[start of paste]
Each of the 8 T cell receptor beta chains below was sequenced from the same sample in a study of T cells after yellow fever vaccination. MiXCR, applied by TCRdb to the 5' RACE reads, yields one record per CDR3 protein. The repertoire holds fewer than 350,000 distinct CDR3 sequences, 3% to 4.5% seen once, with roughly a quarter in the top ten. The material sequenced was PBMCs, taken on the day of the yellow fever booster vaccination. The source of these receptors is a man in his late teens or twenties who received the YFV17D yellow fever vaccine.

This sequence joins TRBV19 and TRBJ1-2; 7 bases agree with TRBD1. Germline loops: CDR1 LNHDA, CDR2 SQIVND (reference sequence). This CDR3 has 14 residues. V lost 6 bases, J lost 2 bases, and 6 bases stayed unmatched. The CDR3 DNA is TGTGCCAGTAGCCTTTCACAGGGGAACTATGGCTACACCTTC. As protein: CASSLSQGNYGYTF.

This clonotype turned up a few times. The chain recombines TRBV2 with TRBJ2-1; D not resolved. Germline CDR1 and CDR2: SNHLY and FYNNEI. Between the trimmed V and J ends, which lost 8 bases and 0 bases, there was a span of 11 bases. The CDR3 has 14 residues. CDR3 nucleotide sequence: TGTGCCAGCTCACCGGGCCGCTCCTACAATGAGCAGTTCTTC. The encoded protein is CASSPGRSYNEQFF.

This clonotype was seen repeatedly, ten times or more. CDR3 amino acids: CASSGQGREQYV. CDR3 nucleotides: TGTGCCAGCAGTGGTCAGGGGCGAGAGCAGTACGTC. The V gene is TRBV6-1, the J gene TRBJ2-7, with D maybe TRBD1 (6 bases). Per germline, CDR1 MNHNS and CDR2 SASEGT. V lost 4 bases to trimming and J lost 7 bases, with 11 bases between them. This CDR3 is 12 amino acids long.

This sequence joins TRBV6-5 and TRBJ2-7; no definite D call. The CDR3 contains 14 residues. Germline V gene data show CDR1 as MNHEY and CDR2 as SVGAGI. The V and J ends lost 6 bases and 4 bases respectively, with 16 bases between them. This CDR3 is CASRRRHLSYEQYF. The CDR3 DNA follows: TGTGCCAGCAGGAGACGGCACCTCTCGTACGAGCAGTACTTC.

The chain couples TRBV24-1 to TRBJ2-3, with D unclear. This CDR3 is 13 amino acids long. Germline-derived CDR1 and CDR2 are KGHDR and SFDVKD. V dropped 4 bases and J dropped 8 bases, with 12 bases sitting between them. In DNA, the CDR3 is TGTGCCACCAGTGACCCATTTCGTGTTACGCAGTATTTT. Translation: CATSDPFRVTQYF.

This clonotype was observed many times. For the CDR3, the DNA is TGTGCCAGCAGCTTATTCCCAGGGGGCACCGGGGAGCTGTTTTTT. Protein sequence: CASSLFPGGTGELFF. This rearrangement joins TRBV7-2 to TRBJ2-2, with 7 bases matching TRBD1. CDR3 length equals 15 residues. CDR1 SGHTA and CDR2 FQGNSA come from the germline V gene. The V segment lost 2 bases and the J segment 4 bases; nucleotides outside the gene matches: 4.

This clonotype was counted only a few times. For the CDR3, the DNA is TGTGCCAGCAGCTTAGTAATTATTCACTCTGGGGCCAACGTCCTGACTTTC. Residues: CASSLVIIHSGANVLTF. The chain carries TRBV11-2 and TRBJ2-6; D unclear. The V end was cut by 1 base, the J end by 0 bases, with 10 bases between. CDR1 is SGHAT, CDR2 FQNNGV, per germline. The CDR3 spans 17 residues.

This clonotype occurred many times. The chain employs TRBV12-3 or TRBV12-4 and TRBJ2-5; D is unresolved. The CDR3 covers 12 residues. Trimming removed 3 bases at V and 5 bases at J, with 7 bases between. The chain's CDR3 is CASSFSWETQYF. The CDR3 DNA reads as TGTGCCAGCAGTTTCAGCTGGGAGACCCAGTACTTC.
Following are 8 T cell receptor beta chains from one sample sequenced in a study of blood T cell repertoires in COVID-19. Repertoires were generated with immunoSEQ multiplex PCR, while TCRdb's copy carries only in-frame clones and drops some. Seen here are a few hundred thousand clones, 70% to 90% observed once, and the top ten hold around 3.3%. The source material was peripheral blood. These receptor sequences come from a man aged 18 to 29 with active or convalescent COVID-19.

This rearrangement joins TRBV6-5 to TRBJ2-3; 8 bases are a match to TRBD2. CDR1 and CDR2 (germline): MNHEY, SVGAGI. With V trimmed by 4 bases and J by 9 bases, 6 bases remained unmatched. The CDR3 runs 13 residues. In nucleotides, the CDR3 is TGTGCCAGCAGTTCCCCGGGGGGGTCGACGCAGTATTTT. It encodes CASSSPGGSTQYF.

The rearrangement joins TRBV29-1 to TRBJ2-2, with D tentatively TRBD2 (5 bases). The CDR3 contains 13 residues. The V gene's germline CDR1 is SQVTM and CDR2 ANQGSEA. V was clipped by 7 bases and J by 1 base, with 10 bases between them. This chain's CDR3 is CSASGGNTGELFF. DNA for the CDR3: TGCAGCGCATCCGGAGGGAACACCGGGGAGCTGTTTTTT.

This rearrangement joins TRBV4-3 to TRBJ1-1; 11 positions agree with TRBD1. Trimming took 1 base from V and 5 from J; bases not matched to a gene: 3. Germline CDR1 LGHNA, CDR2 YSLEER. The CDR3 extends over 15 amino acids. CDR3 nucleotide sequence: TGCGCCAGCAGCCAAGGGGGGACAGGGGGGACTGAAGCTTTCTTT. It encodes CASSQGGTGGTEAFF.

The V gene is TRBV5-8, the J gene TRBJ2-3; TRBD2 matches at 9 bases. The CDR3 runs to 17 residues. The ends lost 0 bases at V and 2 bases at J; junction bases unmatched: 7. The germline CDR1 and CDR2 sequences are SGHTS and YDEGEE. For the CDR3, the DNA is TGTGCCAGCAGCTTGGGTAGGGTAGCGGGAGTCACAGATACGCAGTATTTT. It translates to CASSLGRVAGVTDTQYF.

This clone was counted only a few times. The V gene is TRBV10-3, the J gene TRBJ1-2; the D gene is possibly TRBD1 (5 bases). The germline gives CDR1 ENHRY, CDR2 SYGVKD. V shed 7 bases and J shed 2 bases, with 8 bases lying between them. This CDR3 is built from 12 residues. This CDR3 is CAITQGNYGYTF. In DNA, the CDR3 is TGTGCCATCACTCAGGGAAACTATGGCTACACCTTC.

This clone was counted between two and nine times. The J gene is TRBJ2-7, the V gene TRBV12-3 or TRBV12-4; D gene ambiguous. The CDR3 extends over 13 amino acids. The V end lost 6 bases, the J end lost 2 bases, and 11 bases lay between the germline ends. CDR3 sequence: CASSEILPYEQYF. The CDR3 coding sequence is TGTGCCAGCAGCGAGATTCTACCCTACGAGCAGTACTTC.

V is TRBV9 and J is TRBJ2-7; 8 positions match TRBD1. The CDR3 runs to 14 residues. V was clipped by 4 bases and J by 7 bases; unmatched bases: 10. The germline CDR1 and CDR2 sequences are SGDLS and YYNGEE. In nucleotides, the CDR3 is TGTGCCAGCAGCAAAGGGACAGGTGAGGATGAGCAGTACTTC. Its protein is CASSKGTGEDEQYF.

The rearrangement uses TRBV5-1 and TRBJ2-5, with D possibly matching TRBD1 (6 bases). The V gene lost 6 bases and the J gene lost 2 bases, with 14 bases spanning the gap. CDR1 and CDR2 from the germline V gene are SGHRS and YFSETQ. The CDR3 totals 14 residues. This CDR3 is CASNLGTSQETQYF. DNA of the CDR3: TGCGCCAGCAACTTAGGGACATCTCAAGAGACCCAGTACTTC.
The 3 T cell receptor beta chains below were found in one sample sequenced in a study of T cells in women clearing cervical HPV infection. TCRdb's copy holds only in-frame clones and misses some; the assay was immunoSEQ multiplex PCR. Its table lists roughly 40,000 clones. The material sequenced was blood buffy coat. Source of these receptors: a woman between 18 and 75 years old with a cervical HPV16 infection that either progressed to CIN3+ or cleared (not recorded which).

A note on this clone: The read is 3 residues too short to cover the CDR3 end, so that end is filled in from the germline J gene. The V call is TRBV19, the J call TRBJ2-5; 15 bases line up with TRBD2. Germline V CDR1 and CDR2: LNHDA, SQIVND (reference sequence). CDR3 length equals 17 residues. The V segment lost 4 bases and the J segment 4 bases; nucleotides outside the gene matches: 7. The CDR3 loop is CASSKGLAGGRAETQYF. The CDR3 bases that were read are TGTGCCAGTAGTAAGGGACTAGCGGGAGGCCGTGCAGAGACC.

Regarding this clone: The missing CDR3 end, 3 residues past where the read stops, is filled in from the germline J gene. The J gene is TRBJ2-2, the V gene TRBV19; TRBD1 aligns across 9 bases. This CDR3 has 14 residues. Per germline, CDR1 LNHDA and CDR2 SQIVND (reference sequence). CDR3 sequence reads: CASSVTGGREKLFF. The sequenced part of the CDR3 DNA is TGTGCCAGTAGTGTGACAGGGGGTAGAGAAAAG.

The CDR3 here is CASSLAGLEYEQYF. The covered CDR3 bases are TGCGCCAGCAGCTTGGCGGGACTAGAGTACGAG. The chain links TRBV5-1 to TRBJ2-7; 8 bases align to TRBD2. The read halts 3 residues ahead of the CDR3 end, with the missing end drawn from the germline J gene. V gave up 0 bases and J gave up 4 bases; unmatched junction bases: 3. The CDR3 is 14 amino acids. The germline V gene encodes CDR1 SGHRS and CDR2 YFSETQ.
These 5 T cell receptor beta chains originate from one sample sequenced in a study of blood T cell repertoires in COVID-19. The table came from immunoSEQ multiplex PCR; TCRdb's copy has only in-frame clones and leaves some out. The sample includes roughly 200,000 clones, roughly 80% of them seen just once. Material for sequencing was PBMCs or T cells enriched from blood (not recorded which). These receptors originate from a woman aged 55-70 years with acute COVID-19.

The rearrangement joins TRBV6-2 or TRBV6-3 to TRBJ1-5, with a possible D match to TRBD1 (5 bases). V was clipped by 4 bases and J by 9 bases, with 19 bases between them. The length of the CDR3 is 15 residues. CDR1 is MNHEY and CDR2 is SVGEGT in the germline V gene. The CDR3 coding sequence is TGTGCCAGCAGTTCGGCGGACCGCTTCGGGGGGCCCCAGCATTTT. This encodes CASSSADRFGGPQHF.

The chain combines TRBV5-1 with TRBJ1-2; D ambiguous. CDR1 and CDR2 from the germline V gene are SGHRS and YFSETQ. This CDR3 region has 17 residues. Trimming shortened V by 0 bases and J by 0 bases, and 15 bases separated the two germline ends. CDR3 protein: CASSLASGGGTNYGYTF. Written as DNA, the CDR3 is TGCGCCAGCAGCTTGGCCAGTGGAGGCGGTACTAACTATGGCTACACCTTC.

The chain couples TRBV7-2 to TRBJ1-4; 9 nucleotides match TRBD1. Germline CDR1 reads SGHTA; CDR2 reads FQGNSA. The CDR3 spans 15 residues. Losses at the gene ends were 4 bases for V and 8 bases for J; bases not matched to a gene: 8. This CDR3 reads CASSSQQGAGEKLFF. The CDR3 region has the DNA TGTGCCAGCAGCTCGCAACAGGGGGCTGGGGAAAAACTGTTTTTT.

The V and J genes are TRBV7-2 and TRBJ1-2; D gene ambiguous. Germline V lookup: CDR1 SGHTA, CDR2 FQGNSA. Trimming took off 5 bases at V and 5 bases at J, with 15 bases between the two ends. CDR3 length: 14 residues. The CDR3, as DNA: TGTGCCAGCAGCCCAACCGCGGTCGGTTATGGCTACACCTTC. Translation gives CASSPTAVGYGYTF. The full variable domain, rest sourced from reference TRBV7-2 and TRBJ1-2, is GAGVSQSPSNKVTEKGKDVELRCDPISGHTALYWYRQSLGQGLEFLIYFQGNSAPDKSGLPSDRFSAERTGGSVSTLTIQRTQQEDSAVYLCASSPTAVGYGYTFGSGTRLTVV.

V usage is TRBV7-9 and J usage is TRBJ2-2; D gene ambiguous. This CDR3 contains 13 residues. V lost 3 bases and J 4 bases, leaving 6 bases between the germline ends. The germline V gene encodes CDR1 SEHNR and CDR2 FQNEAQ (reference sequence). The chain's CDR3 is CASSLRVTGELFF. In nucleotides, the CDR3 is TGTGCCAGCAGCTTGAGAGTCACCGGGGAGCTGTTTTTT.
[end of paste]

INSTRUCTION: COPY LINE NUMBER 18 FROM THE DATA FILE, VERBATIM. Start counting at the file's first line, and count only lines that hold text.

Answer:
The rearrangement uses TRBV5-1 and TRBJ2-5, with D possibly matching TRBD1 (6 bases). The V gene lost 6 bases and the J gene lost 2 bases, with 14 bases spanning the gap. CDR1 and CDR2 from the germline V gene are SGHRS and YFSETQ. The CDR3 totals 14 residues. This CDR3 is CASNLGTSQETQYF. DNA of the CDR3: TGCGCCAGCAACTTAGGGACATCTCAAGAGACCCAGTACTTC.